Former Ireland captain Paul O'Connell heads for retirement
Paul O'Connell has been forced to retire without playing a game for Toulon, unable to beat the hamstring injury that ended his World Cup prematurely.
The 36-year-old retired from Test rugby after Ireland's World Cup quarter-final defeat to Argentina, but had missed the last-eight clash after tearing his hamstring in the pool-stage victory over France.
O'Connell had always planned to trade home province Munster for Toulon and retire from international rugby after the World Cup, but that autumn injury has now denied him a club swansong with the French giants.
Brian O'Driscoll branded O'Connell "simply irreplaceable", while former Munster team-mate Donnacha Ryan tipped the gritty lock for a glittering coaching career.
"It is with deep regret that I have decided to retire from professional rugby following medical advice," said O'Connell in an Irish Rugby Football Union (IRFU) statement.
"I would like to take this opportunity to thank all at Rugby Club Toulonnais for their understanding and support over the past few months.
"Since sustaining the injury at the World Cup I have been fully focused on returning to fitness and starting an exciting new chapter for both myself and my family in Toulon.
"Unfortunately this will no longer be possible."
Ireland's talismanic former captain racked up 108 caps in 13 years of Test rugby, and will go down as one of his country's finest international stars.
O'Connell's long-time Ireland and British and Irish Lions team-mate O'Driscoll tweeted "Really disappointing to see Paul O'Connell having to retire. Sensational career in red and green. Simply irreplaceable."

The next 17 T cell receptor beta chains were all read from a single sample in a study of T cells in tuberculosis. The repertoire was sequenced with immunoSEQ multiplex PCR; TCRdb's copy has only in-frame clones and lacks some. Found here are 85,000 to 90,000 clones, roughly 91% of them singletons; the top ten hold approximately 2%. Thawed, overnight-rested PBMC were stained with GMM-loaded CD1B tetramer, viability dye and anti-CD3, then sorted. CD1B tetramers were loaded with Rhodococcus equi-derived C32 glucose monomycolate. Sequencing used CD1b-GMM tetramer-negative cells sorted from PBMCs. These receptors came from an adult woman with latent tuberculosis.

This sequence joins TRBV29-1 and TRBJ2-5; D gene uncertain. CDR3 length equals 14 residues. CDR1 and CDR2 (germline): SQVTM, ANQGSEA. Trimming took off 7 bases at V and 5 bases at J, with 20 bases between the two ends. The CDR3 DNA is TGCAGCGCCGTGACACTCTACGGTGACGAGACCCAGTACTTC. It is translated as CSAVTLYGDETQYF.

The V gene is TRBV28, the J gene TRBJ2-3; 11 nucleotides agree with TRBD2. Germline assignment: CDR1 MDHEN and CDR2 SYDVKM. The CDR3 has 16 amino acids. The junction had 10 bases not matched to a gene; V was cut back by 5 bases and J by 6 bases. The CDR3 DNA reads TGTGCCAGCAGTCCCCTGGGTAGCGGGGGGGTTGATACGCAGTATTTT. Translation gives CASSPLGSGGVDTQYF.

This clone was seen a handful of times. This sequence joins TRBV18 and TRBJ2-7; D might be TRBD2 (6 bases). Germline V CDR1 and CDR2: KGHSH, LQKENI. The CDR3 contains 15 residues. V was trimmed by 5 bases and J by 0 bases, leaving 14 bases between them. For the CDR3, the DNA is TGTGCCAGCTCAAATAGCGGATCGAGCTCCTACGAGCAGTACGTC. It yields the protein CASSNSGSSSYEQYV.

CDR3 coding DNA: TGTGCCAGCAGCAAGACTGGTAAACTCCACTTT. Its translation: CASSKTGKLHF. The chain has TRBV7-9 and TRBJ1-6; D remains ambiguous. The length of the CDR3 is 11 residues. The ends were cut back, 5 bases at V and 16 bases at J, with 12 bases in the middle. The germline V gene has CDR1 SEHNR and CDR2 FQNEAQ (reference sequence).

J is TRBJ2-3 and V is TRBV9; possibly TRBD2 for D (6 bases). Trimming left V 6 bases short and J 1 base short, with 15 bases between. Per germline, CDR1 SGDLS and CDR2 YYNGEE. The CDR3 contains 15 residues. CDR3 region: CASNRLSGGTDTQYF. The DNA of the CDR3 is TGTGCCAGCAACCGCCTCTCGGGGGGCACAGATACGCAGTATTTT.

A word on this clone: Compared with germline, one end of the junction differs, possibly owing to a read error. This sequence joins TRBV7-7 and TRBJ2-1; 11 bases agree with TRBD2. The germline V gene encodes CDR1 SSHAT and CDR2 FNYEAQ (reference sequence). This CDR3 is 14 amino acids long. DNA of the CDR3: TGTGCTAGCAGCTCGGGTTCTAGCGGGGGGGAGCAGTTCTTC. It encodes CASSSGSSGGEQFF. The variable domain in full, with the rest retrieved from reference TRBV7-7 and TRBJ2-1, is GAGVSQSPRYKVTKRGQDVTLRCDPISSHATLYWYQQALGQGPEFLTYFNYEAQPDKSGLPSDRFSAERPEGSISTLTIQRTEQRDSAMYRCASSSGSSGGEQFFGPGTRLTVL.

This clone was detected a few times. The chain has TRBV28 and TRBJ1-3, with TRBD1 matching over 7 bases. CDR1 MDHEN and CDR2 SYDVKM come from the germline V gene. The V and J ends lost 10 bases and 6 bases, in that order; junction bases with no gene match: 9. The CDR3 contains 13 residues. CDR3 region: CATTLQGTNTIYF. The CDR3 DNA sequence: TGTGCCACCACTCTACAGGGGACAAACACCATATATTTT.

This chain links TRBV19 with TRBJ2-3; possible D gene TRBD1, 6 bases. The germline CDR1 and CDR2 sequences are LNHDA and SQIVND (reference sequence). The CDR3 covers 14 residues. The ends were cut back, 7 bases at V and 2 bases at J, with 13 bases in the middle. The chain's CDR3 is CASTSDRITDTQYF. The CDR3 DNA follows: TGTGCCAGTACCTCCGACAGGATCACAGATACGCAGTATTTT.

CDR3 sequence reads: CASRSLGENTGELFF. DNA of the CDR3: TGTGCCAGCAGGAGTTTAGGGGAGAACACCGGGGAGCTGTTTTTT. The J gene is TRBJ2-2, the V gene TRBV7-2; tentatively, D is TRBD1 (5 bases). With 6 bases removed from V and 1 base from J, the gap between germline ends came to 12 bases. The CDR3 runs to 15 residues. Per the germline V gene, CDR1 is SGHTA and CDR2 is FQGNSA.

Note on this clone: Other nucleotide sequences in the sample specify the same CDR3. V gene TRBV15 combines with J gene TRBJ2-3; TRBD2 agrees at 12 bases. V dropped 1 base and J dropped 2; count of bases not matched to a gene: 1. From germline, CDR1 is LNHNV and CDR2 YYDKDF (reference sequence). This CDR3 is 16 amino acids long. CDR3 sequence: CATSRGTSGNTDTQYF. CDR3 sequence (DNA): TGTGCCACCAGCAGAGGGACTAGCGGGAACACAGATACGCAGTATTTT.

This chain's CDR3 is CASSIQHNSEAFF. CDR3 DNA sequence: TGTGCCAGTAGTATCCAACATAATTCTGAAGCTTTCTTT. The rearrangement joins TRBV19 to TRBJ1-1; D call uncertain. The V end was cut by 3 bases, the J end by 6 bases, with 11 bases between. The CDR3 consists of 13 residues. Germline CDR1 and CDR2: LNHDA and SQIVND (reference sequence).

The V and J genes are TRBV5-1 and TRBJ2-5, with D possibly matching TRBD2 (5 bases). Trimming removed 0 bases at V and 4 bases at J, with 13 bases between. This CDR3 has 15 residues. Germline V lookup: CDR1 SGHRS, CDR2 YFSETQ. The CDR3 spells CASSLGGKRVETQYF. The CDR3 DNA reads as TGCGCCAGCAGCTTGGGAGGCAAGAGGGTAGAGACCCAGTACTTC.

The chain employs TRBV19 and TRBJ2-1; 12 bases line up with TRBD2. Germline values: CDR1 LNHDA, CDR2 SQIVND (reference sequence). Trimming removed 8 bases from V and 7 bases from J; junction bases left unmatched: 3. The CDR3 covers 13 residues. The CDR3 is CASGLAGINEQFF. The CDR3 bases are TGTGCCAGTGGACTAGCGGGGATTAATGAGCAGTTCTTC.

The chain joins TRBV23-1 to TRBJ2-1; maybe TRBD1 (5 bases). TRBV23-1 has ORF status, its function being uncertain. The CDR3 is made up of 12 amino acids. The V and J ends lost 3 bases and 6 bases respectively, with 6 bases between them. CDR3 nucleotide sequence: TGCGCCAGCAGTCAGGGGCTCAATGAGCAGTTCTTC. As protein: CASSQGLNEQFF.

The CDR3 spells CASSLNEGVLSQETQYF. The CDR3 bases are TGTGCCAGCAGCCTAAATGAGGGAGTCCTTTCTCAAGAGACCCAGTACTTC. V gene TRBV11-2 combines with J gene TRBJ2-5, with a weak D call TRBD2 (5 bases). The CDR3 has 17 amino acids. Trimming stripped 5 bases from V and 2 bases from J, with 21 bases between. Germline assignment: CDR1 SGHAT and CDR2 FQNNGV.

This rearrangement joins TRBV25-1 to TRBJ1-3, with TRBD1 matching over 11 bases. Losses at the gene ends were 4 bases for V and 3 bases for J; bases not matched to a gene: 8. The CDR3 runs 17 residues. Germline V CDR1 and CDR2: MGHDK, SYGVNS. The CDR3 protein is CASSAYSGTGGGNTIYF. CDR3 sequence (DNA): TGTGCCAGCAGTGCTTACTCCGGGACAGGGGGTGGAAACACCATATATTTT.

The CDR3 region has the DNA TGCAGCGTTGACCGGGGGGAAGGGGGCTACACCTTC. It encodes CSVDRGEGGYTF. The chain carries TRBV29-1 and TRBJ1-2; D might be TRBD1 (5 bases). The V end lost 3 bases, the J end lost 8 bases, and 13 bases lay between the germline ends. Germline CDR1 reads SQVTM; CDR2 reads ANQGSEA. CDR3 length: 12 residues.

O'Connell's retirement gave Ireland lock Ryan pause from preparations for Saturday's RBS 6 Nations clash with France in Paris.
Munster second row Ryan insisted O'Connell will have his pick of coaching jobs if he takes that route.
"Any club who are looking at adding to a coaching ticket would be knocking on his door," said Ryan of O'Connell.
"The wealth of knowledge he has, he is a fantastic communicator. As a leader the best thing he does is he gets you to do things you don't want to, but enjoy it at the same time.
"You would know full well he would be the first to go there and be first up to do it.
"Being alongside him made you raise your game.
"I never felt I was competing against a different player, I felt I was competing against him.
"He was the best second row in the world, and the science he brought to the line-out was amazing.
"To be a student of his was such an incentive to stay at Munster, even to sacrifice game time to have the ability to train underneath him and learn properly how to be a line-out caller."
O'Connell beat the turf in agony on tearing his hamstring in Ireland's 24-9 Pool D World Cup victory over France, reacting as much to the pain as the clear result of the blow.
The uncompromising Munster lock was quickly ruled out of Ireland's quarter-final showdown with Argentina, and Joe Schmidt's side later lost out 43-20.
O'Connell pressed on undeterred in his bid to join Toulon, despite requiring surgery to repair his serious hamstring problem.
Four months on, however, the British and Irish Lion has been forced to admit defeat in that battle to return to the field.
"I have been blessed to be a professional rugby player for over 14 years and to be part of Munster and Ireland teams that have experienced success," said O'Connell.
"I have played with some of the best players to ever line out in the red of Munster and the green of Ireland and have had the privilege of captaining my country.
"I would like to thank those at Young Munster RFC, Munster Rugby, the IRFU and Lions Rugby who have supported me over the course of my playing career.
"Special thanks must go to my wife Emily for her unwavering support through the good and the bad and to my parents Michael and Shelagh.
"Lastly I would like to thank everyone who has supported the teams I have been a part of.
"The support you have shown me is humbling and an immense source of pride for both myself and my family."